One of the most fun parts of learning guitar for me is when I learned some new chords that sound good. It wasn’t always like that though.
In my early days I found learning new chords kind of annoying. Especially the more interesting and dissonant chords. I think that’s because no matter what I did they just didn’t sound good.
Fortunately I discovered over time that some of the chords I really like now just don’t sound good by themselves. They sound good in the process of moving from one chord to another. And that’s because of “dissonance”.
One of the elements that makes music interesting is what I’ll call movement… The feeling of wanting to keep moving from one chord to another. The most common way to create that feeling of movement is by using chords that sound unstable.
It’s usually caused by some of the intervals in the chord. The intervals that are most common are a minor 2nd (otherwise known as a half step) and the famous tritone, also known as an augmented 4th.
This feeling of on stability of wanting to move is what we call dissonance. When you go to a more stable chord from a dissonant chord is called “resolution”. The dissonant chord creates a feeling of tension, and then the more stable chord gives you the feeling of relieving the tension… Tension and Release. It’s an amazing mechanism and used constantly in music.
There are some great examples of dissonance and resolution in the chord progression in this lesson.
In the beginning there is what I call a soft version of dissonance. That 2nd chord… the D7(b5)… feels like it wants to go somewhere. But instead of resolving it we want to keep the motion going (delay gratification). This is done by moving it up and doing the same thing with the E7sus4… going to the E7(b5).
Finally you do feel a sense of resolution when it finally goes to that GMaj7 which is a very stable chord. In fact this chord is the most stable chord because it’s the home chord of this progression… Meaning it’s the 1 chord of the key… key of G).
Another chord that is very dissonant is the G13(b9). This resolves by going to the Am7 which is a more stable chord.
Finally, what many would consider the most distant chord, is the final D7(b9). Because of both the progression and the dissonance in this chord there’s a strong feeling of wanting to go back home… And it does. Can you guess how?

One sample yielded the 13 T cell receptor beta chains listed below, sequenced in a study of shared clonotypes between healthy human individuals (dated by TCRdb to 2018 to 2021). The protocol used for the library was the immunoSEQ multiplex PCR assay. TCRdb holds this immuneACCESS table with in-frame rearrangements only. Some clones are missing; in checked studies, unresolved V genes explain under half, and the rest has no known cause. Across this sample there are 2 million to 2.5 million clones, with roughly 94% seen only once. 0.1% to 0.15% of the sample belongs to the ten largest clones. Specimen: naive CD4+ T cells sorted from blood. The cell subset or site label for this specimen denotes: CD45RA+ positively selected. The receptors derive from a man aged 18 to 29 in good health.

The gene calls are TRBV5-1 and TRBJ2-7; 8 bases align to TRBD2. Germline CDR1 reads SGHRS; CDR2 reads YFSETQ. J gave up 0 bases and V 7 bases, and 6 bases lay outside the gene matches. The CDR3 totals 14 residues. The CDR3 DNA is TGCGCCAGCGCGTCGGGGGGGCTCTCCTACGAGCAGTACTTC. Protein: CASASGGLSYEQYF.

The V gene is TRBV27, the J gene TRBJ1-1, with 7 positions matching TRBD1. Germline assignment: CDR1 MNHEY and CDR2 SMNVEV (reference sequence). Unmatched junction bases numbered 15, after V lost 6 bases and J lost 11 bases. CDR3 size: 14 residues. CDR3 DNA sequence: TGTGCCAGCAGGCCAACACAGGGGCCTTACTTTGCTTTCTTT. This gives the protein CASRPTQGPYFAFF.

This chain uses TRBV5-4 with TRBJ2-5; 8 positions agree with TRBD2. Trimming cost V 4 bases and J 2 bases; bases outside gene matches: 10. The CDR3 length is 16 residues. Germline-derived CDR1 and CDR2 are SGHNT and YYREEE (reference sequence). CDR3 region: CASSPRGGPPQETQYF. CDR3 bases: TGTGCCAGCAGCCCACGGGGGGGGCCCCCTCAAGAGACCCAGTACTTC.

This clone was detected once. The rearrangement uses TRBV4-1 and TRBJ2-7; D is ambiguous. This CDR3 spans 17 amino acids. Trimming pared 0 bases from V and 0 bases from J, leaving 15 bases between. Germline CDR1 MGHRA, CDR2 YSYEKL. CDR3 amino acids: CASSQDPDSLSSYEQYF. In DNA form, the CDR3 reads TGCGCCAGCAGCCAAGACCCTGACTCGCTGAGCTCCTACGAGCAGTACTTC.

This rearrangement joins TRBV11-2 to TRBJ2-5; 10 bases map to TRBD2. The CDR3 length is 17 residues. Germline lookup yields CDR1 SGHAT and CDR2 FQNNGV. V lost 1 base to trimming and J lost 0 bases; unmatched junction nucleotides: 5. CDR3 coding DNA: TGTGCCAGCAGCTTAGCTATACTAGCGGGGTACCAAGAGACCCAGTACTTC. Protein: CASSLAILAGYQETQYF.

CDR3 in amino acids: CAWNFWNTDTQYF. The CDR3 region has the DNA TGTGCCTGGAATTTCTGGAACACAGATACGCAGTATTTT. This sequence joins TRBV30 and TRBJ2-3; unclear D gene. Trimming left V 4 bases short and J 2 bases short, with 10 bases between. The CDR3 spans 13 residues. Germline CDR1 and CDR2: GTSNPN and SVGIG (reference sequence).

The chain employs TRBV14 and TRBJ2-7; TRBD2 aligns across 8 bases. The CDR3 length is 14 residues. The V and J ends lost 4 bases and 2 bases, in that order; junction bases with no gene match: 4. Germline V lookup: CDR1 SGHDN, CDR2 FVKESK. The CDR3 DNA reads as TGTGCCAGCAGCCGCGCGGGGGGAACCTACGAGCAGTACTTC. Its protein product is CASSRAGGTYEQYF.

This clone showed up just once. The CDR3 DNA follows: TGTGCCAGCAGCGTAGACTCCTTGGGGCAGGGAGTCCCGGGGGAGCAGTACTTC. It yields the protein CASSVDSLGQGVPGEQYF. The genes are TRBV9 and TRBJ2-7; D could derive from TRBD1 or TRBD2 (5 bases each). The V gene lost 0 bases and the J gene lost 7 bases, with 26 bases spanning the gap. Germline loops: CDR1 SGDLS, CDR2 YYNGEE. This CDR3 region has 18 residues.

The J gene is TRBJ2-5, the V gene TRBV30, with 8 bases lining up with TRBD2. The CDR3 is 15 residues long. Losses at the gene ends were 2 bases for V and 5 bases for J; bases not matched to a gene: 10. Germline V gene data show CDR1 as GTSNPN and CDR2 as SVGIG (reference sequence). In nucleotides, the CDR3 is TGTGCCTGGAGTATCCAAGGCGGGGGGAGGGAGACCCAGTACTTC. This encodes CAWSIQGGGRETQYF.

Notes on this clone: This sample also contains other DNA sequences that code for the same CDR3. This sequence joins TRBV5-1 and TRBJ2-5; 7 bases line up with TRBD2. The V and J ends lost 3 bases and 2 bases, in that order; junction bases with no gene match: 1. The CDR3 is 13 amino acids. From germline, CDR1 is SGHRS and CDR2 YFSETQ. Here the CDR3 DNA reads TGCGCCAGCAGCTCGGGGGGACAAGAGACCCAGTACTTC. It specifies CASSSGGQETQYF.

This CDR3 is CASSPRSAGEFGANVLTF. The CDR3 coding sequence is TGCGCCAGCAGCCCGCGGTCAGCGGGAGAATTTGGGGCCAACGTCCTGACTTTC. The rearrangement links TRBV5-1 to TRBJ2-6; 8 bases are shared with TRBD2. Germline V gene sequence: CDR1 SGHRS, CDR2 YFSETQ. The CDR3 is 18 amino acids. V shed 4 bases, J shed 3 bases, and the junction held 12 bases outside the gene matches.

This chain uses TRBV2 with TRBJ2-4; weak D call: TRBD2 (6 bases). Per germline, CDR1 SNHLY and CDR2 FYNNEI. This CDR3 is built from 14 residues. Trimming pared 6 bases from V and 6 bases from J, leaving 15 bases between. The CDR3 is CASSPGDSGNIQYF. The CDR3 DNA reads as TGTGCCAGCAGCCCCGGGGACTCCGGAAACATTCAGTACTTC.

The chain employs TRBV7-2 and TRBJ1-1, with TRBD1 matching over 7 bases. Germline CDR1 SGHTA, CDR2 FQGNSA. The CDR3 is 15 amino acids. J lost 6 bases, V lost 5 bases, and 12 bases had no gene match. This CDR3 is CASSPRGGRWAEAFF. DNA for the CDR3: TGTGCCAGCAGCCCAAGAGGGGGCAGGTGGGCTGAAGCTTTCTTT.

Hint: it goes to the most stable chord in this progression.
If you guessed it wants to go back to the beginning of the progression to the GMaj7 (home chord) you’d be absolutely 100% unequivocally correct.
Now let’s put all this theoretical pondering stuff into practice.
1. Start by learning the fingering for one chord at a time. Put your fingers in the proper positions, play the chord, and then release your fingers and start over. Now let’s put all this theoretical pondering stuff into practice.
2. If you find the fingering difficult try working on just one chord a day… Or even for two days before moving on to the next chord.
3. Work on it a little bit each day. You’ll be surprised how even a little bit over time can produce incredible results.
4. Once you feel reasonably comfortable with the first two chords start practicing moving from one to the other. The movement from one chord to another is the most important part. Sometimes it’s even easier to go from one chord to another than to finger it by itself.
5. Continue adding chords to your “practice progression” and continue practicing moving through all the chords that you know.
6. Once you learn the final chords you can practice the entire progression slowly. Don’t worry about rhythm yet.
7. The next step is to try to do it in time (i.e. with rhythm). Start by keeping your own rhythm… You can just count inside your head or tap your foot (I like to tap my foot).
8. Now try practicing it with a metronome. Remember to go very slow at first… Probably slower than you think you need to go. Force yourself to change on time. Little by little you can speed up the metronome to make it more challenging.